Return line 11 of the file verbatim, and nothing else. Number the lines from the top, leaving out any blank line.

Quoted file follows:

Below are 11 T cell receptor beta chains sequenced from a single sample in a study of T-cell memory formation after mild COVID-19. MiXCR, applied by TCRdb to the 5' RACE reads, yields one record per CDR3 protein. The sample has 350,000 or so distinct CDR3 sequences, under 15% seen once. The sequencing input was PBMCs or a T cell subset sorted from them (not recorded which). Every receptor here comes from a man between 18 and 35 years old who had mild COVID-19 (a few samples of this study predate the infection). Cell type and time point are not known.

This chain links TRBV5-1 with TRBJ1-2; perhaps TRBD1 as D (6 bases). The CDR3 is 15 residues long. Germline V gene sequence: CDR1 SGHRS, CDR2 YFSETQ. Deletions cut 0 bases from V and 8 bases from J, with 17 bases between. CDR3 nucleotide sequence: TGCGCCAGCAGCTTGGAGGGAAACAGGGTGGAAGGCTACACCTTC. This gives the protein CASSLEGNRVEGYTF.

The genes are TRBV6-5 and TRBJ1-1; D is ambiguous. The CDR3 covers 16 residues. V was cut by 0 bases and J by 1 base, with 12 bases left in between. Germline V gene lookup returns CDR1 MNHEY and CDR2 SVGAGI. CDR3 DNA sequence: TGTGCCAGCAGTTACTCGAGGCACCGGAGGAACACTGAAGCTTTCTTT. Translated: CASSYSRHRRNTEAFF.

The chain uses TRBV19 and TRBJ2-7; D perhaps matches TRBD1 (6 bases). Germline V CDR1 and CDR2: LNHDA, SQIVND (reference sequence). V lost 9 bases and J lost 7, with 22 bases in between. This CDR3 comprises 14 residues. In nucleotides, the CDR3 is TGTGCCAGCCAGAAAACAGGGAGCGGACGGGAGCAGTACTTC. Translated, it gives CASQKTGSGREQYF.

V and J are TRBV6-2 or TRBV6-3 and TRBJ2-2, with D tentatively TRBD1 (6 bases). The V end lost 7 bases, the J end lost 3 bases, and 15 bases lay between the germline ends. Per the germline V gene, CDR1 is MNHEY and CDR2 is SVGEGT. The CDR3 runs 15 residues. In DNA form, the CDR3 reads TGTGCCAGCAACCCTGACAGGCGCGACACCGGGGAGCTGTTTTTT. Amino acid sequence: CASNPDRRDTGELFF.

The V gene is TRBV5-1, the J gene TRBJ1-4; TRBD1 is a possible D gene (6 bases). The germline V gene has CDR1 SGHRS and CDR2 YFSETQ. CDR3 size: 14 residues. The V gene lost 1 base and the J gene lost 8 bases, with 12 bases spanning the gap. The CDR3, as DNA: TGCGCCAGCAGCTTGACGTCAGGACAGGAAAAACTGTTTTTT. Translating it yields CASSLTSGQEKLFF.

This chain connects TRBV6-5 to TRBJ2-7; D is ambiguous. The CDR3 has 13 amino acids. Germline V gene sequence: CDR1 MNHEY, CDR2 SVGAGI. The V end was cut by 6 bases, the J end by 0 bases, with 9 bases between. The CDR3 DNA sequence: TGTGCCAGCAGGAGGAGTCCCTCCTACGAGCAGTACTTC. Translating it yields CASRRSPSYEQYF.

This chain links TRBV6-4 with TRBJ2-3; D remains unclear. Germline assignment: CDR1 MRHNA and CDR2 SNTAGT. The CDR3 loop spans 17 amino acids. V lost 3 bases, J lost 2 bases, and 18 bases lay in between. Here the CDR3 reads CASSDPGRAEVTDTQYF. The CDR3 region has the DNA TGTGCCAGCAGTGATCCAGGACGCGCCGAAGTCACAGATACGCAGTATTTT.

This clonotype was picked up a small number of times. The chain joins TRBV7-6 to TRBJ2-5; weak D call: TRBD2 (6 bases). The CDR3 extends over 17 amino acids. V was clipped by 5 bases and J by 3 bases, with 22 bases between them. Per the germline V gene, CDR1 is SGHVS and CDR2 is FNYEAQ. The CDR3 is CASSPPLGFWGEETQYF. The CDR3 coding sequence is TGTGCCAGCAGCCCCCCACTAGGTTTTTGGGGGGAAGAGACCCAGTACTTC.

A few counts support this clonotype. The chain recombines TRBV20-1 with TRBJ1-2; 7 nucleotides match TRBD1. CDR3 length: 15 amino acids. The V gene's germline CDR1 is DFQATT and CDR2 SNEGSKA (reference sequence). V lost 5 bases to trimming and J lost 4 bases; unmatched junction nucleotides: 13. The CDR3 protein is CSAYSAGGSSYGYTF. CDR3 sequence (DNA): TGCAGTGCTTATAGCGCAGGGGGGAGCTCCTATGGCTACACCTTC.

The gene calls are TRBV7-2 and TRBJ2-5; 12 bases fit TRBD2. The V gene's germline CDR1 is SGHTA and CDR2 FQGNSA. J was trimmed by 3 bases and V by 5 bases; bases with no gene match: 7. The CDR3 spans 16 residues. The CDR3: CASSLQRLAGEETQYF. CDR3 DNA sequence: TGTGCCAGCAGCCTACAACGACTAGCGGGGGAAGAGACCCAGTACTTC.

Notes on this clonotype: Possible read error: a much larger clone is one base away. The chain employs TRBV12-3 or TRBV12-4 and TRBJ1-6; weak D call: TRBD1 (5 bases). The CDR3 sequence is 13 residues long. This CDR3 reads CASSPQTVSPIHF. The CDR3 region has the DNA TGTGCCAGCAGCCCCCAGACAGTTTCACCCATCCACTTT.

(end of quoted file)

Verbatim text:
The gene calls are TRBV7-2 and TRBJ2-5; 12 bases fit TRBD2. The V gene's germline CDR1 is SGHTA and CDR2 FQGNSA. J was trimmed by 3 bases and V by 5 bases; bases with no gene match: 7. The CDR3 spans 16 residues. The CDR3: CASSLQRLAGEETQYF. CDR3 DNA sequence: TGTGCCAGCAGCCTACAACGACTAGCGGGGGAAGAGACCCAGTACTTC.